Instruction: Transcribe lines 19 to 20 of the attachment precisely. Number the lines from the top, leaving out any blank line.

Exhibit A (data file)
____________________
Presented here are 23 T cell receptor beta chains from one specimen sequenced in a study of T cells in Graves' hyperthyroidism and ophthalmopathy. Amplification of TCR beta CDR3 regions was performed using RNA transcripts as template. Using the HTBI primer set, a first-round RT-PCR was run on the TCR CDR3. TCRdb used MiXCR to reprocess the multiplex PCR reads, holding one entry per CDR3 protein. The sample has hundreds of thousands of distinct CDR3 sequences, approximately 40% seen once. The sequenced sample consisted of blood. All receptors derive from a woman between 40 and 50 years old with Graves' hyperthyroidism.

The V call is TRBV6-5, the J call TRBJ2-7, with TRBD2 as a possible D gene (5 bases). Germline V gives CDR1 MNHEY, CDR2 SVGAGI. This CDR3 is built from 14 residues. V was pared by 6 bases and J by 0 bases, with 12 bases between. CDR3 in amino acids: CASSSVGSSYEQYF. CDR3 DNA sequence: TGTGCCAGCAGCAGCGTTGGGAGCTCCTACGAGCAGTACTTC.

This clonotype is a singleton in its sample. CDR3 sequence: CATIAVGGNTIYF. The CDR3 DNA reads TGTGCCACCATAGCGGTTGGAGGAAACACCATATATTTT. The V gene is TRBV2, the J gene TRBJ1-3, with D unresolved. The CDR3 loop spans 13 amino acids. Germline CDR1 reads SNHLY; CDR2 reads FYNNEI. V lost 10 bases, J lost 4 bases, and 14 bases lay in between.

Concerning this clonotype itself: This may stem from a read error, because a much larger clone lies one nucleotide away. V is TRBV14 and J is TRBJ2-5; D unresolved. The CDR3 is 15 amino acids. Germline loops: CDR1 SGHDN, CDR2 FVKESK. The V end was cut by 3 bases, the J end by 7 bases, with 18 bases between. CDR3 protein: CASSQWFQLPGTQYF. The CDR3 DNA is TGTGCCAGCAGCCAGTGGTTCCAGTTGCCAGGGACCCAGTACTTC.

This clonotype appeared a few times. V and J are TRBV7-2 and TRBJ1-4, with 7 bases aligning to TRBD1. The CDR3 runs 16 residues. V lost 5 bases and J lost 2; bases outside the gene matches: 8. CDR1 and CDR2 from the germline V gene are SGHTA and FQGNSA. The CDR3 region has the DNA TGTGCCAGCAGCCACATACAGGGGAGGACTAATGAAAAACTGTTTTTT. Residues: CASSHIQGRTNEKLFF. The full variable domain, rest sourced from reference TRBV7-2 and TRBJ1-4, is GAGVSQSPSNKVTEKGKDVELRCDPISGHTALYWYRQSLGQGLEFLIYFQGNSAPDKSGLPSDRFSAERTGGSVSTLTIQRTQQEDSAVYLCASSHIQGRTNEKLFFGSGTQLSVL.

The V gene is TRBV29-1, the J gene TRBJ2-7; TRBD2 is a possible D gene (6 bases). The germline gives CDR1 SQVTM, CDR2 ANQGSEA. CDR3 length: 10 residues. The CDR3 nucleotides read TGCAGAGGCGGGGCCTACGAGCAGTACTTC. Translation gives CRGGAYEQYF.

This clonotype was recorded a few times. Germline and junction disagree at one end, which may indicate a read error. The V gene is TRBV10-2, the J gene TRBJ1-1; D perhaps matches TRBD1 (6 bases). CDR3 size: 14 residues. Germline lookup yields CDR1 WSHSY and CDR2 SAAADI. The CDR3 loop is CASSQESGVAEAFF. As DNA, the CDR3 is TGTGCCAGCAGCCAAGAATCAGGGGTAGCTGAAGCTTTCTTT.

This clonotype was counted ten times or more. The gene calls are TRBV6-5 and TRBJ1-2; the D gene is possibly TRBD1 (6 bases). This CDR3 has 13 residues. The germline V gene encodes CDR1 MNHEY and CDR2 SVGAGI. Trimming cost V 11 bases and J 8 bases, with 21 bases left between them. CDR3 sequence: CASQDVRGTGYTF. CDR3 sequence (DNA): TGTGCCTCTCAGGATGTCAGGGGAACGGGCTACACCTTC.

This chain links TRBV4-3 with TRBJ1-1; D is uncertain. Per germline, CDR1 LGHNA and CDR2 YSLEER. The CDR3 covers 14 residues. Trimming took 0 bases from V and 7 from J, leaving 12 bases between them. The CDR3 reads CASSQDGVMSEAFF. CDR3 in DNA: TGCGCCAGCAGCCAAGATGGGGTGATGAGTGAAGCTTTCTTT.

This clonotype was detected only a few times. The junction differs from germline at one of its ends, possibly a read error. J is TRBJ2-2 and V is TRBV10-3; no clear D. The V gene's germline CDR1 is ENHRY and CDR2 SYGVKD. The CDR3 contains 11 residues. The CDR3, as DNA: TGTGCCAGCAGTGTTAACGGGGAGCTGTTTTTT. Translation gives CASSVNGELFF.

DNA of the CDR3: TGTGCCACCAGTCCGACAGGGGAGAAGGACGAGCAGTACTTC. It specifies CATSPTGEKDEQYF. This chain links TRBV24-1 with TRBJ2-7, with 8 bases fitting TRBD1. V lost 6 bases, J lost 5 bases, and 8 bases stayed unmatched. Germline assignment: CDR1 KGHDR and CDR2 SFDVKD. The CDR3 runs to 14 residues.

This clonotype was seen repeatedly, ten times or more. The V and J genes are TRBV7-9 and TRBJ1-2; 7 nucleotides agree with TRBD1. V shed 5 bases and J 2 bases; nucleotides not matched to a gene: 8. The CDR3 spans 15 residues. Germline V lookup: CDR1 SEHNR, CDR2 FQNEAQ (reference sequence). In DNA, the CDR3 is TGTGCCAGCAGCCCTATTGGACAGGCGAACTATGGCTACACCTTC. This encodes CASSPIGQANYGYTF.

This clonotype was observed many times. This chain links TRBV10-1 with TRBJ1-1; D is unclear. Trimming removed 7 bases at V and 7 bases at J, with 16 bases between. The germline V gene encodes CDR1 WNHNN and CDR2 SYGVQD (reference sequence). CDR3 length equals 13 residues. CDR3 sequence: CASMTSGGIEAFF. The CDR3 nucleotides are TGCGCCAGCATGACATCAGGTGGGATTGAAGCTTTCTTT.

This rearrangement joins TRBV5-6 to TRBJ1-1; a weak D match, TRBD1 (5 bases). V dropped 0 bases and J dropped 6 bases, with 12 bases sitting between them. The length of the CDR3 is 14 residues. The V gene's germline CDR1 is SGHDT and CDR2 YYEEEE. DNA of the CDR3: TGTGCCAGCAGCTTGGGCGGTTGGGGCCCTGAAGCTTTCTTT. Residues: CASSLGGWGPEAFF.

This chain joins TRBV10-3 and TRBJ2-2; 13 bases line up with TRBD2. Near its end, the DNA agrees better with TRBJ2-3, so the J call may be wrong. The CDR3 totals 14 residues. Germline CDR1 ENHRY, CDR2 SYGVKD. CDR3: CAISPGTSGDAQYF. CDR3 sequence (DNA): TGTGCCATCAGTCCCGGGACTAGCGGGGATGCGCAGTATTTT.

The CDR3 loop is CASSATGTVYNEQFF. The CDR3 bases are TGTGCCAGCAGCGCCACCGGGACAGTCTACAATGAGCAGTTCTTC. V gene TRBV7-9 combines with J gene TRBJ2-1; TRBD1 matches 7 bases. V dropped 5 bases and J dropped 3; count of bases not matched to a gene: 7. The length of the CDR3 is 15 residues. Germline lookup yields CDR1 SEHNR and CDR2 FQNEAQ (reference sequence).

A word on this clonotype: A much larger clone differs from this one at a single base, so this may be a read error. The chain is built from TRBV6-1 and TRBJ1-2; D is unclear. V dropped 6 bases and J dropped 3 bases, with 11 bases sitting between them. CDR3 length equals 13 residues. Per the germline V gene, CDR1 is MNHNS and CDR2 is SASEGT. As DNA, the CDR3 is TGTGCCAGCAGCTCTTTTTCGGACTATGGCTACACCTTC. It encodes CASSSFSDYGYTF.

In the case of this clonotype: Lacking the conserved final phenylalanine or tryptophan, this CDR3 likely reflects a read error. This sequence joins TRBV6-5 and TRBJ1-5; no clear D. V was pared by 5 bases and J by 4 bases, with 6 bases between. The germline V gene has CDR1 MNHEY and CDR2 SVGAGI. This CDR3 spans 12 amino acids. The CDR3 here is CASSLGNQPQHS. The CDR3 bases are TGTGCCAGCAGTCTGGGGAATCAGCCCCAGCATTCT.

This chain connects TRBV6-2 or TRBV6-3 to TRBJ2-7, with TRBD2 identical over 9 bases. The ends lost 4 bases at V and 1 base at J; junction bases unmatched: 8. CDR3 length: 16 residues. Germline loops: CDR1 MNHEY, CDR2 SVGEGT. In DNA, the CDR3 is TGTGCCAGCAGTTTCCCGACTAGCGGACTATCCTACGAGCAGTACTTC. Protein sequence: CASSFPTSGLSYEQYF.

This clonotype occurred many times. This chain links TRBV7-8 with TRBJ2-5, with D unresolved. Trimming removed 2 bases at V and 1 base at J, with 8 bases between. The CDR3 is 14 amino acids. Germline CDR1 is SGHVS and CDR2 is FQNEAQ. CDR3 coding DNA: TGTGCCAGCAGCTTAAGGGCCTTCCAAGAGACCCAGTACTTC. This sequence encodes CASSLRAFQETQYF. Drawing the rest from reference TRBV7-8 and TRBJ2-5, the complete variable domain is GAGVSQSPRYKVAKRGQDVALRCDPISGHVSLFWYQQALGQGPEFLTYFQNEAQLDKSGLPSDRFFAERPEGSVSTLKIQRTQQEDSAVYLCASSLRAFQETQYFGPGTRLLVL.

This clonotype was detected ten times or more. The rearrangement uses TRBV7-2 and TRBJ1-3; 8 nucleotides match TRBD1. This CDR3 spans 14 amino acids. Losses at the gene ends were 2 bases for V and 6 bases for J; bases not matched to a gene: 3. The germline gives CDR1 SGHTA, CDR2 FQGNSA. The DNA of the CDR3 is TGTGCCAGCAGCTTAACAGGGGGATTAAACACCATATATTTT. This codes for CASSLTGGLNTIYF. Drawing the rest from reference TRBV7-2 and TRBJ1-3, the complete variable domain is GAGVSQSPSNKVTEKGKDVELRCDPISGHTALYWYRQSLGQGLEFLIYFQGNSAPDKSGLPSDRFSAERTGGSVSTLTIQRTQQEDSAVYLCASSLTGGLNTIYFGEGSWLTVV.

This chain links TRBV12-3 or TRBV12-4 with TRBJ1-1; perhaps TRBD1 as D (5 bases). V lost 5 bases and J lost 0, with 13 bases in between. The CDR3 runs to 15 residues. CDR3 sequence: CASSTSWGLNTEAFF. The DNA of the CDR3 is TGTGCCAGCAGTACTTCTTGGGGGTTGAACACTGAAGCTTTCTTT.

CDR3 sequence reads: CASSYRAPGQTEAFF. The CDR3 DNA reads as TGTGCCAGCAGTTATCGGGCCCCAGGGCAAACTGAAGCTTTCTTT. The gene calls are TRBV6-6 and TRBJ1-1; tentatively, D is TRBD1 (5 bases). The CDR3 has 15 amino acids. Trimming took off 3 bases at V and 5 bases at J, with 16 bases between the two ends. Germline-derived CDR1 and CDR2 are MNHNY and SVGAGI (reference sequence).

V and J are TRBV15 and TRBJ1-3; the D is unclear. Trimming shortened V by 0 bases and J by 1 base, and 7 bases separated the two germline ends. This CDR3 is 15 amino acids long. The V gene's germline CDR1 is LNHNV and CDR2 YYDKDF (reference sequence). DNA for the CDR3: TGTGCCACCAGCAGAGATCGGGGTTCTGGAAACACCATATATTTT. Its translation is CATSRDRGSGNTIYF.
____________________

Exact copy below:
This chain connects TRBV6-2 or TRBV6-3 to TRBJ2-7, with TRBD2 identical over 9 bases. The ends lost 4 bases at V and 1 base at J; junction bases unmatched: 8. CDR3 length: 16 residues. Germline loops: CDR1 MNHEY, CDR2 SVGEGT. In DNA, the CDR3 is TGTGCCAGCAGTTTCCCGACTAGCGGACTATCCTACGAGCAGTACTTC. Protein sequence: CASSFPTSGLSYEQYF.

This clonotype occurred many times. This chain links TRBV7-8 with TRBJ2-5, with D unresolved. Trimming removed 2 bases at V and 1 base at J, with 8 bases between. The CDR3 is 14 amino acids. Germline CDR1 is SGHVS and CDR2 is FQNEAQ. CDR3 coding DNA: TGTGCCAGCAGCTTAAGGGCCTTCCAAGAGACCCAGTACTTC. This sequence encodes CASSLRAFQETQYF. Drawing the rest from reference TRBV7-8 and TRBJ2-5, the complete variable domain is GAGVSQSPRYKVAKRGQDVALRCDPISGHVSLFWYQQALGQGPEFLTYFQNEAQLDKSGLPSDRFFAERPEGSVSTLKIQRTQQEDSAVYLCASSLRAFQETQYFGPGTRLLVL.